By Richard Schiffman
I was choking back tears by the end of my interview with Andrea Turkalo.
Turkalo is one of the founding members of the Elephant Listening Project, which is documenting elephants' ability to communicate, often using low-frequency sounds below the threshold of human hearing. She is conducting her fieldwork at Dzanga Bai, an idyllic clearing in the Dzanga-Ndoki National Park in the Central African Republic (CAR) where elephants come to drink the mineral-rich waters and wallow in the mud.
Unlike their cousins on the open savannah, forest elephants are typically hidden by thick jungle and difficult to track. Scientists often locate the reclusive animals by monitoring their vocalizations, some of which can be detected from miles away.
Despite being one of the best protected sites in the region, heavily armed poachers entered Dzanga Bai last May butchering 26 elephants, mostly mothers and their calves. They fired their automatic weapons from the observation platforms used by researchers themselves, leaving behind a horrific crime scene. The grassy glade, usually teeming with elephant family groups emotionally reuniting after weeks of wandering in small bands through the forest, was littered with piles of elephant parts, bones and blood-soaked scraps of skin.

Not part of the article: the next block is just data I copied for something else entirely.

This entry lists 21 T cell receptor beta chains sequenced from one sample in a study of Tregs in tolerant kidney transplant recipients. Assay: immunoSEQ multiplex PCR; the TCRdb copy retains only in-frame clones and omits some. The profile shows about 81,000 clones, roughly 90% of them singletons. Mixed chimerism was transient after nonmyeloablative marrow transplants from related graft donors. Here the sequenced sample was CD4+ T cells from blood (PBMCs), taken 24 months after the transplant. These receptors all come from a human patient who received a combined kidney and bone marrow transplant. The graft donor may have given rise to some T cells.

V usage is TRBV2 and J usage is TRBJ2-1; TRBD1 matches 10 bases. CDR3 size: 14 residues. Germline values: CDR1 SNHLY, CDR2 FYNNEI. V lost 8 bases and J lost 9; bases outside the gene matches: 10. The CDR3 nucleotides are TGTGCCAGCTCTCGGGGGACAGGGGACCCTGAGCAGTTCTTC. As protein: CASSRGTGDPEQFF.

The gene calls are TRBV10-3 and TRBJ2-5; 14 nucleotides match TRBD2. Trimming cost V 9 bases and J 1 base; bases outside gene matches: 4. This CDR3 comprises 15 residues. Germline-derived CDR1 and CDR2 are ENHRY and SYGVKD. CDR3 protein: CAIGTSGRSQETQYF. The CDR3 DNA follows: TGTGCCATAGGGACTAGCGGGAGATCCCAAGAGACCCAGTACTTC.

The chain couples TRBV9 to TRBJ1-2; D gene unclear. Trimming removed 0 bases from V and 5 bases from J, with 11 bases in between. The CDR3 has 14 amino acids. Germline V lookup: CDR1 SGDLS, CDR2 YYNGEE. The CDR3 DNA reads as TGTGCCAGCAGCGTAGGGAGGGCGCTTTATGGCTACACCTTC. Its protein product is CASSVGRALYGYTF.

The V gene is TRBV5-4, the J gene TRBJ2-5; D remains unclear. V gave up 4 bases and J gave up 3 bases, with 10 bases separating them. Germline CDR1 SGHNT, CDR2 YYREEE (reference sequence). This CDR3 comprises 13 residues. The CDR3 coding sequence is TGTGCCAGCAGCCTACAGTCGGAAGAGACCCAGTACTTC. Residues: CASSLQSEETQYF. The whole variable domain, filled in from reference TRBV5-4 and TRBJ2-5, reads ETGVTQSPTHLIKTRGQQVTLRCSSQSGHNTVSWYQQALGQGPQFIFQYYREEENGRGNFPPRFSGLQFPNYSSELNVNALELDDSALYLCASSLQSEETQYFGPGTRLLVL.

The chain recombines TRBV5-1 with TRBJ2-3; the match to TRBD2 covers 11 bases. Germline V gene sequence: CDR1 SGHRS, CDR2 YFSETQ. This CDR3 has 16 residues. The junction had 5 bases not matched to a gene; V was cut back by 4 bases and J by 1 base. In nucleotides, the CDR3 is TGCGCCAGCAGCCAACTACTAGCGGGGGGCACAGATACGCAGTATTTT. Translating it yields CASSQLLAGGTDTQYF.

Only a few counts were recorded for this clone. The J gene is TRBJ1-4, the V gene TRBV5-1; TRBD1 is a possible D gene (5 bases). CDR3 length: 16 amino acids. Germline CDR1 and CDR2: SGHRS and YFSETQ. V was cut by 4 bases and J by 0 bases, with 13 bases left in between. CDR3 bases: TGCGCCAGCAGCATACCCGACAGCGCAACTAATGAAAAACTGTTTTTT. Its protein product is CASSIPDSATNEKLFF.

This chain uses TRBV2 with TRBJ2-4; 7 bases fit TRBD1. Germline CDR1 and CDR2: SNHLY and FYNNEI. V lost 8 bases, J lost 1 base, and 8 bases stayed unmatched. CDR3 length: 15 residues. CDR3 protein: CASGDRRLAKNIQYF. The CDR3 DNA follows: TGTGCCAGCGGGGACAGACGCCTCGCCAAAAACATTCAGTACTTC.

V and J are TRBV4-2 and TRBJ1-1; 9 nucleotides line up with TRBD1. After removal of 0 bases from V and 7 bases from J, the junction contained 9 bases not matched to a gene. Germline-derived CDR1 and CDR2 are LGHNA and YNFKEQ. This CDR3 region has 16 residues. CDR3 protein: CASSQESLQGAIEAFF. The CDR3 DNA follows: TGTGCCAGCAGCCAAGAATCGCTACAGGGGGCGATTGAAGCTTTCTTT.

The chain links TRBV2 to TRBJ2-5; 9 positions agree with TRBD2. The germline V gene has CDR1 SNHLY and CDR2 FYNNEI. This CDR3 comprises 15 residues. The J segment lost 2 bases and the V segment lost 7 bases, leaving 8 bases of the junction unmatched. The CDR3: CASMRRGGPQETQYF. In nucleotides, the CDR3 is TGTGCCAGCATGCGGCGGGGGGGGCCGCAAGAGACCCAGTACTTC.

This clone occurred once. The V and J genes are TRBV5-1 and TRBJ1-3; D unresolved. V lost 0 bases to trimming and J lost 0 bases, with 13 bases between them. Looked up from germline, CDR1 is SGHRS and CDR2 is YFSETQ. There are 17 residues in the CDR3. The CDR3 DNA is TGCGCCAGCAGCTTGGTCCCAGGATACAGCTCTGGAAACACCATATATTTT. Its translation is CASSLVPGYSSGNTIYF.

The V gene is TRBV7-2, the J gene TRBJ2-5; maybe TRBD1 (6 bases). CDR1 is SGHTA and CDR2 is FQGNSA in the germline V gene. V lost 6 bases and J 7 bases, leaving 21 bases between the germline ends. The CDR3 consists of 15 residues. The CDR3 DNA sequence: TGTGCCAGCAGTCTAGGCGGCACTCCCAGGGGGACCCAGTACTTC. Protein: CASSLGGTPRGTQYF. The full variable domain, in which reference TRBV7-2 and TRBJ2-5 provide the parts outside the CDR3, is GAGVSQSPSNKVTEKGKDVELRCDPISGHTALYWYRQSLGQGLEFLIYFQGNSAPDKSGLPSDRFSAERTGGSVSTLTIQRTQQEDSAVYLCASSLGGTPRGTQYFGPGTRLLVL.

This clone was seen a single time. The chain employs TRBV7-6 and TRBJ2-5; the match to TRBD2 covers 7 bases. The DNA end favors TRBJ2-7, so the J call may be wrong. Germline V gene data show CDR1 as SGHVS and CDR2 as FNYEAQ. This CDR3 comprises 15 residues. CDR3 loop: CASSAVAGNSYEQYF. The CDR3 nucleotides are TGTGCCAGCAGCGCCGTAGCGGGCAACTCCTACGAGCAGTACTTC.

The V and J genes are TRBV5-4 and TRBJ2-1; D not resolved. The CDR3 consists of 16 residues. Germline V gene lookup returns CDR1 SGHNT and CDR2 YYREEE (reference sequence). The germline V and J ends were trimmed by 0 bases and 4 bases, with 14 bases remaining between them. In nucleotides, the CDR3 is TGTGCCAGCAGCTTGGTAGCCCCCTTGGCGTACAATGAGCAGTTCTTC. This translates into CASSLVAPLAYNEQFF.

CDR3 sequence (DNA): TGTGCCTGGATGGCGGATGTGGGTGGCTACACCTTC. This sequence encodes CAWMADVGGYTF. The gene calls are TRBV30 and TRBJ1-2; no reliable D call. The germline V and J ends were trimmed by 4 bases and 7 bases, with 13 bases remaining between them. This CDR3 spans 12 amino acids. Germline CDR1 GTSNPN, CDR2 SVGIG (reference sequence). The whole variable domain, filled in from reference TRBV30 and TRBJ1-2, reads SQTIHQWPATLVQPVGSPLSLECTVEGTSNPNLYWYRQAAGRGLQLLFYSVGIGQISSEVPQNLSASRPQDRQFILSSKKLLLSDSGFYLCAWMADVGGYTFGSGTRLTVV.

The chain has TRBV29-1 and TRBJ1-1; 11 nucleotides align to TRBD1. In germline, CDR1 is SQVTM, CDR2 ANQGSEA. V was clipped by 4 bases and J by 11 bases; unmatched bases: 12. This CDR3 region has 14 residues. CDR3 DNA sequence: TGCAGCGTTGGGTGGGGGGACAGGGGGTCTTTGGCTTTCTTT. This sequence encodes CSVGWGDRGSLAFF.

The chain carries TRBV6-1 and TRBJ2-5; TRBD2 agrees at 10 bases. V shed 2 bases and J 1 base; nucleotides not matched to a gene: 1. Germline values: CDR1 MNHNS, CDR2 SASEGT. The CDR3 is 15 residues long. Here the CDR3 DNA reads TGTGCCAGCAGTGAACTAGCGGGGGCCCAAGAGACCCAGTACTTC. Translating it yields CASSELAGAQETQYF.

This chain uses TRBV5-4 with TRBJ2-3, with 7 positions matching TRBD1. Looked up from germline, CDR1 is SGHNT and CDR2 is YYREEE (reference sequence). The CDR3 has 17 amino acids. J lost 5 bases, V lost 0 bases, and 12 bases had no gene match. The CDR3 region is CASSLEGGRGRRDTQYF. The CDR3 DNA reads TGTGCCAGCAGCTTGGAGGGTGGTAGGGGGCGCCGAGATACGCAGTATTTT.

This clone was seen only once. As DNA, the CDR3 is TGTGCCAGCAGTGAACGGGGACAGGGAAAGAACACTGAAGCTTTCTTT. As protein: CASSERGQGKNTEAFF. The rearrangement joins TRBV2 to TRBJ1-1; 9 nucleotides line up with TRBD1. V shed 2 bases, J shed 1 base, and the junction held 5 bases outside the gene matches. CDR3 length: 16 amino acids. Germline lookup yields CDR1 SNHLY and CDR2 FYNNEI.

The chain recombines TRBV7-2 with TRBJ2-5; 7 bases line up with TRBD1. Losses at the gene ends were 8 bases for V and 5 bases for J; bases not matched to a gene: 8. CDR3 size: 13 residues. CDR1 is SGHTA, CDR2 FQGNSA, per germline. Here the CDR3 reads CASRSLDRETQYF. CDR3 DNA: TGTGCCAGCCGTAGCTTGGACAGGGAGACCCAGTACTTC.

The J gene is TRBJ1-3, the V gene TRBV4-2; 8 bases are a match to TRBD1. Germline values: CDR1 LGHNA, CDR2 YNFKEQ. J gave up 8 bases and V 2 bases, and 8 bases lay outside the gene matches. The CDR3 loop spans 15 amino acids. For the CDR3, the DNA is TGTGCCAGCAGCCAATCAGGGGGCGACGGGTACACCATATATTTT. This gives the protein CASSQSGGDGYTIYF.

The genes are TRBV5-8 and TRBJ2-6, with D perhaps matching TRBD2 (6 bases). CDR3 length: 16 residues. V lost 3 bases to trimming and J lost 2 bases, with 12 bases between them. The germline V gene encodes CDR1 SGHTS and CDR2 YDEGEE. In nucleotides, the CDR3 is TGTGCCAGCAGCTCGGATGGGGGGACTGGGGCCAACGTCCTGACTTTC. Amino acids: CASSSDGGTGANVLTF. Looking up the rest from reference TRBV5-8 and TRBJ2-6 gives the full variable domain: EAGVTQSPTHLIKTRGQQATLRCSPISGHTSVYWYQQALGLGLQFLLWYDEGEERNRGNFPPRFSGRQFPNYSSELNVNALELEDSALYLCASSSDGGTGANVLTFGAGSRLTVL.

Tragically, such scenes are becoming commonplace throughout Central Africa. An astonishing 60 percent of the region’s forest elephants have been lost in the first decade of the 21st century, and they have disappeared entirely from over half of their range in just the past 30 years. The forest elephant is regarded by biologists as a separate species from the more numerous and larger bush elephants of the African plains, but it is under the same unrelenting pressure from poachers, who are slaughtering them in order to hack off their tusks.
Elephant ivory is fashioned into intricately carved statues, jewelry and religious icons, which are in demand worldwide, but especially prized in East Asia and the Philippines—a $7 billion to $10 billion a year business. Most ivory is processed in China, but a lot of the carving is now being done in Africa itself, particularly in Kinshasa in the Democratic Republic of the Congo. The prime subject for African carvers, ironically enough, is elephants. Ivory elephants may already outnumber the living creatures, which are being killed at the unsustainable rate of 35,000 per year. Fully eight out of 10 elephants now die as a result of poaching rather than from natural causes.
The frenzy to obtain ivory is accelerating, as many Asian economies boom and prices for the increasingly rare luxury items soar. Andrea Turkalo knows all about this frenzy. Last March, she managed to escape from advancing Séléka guerilla fighters who were descending on the nation’s capital Bangui to stage the coup that ousted former CAR President François Bozizé. Turkalo is now back in the states waiting for things to settle down before returning to Africa. Groups like the Séléka train their guns on innocent civilians as well as the wild elephants in their path. More....